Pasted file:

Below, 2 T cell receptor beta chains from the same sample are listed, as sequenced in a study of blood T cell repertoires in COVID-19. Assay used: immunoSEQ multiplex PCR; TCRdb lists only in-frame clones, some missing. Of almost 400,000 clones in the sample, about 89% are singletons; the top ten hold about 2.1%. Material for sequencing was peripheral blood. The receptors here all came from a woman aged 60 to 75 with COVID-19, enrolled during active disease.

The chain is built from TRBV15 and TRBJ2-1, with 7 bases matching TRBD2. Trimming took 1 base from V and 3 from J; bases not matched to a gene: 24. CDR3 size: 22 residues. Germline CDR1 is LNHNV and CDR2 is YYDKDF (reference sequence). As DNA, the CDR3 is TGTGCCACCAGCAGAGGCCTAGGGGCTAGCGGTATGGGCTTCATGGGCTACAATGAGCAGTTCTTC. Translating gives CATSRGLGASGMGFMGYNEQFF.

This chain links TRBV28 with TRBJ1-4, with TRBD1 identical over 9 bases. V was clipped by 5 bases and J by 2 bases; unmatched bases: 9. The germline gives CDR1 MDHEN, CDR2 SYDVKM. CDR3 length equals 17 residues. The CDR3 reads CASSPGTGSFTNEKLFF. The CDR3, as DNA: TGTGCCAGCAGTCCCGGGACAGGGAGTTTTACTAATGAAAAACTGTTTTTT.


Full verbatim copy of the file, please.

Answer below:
Below, 2 T cell receptor beta chains from the same sample are listed, as sequenced in a study of blood T cell repertoires in COVID-19. Assay used: immunoSEQ multiplex PCR; TCRdb lists only in-frame clones, some missing. Of almost 400,000 clones in the sample, about 89% are singletons; the top ten hold about 2.1%. Material for sequencing was peripheral blood. The receptors here all came from a woman aged 60 to 75 with COVID-19, enrolled during active disease.

The chain is built from TRBV15 and TRBJ2-1, with 7 bases matching TRBD2. Trimming took 1 base from V and 3 from J; bases not matched to a gene: 24. CDR3 size: 22 residues. Germline CDR1 is LNHNV and CDR2 is YYDKDF (reference sequence). As DNA, the CDR3 is TGTGCCACCAGCAGAGGCCTAGGGGCTAGCGGTATGGGCTTCATGGGCTACAATGAGCAGTTCTTC. Translating gives CATSRGLGASGMGFMGYNEQFF.

This chain links TRBV28 with TRBJ1-4, with TRBD1 identical over 9 bases. V was clipped by 5 bases and J by 2 bases; unmatched bases: 9. The germline gives CDR1 MDHEN, CDR2 SYDVKM. CDR3 length equals 17 residues. The CDR3 reads CASSPGTGSFTNEKLFF. The CDR3, as DNA: TGTGCCAGCAGTCCCGGGACAGGGAGTTTTACTAATGAAAAACTGTTTTTT.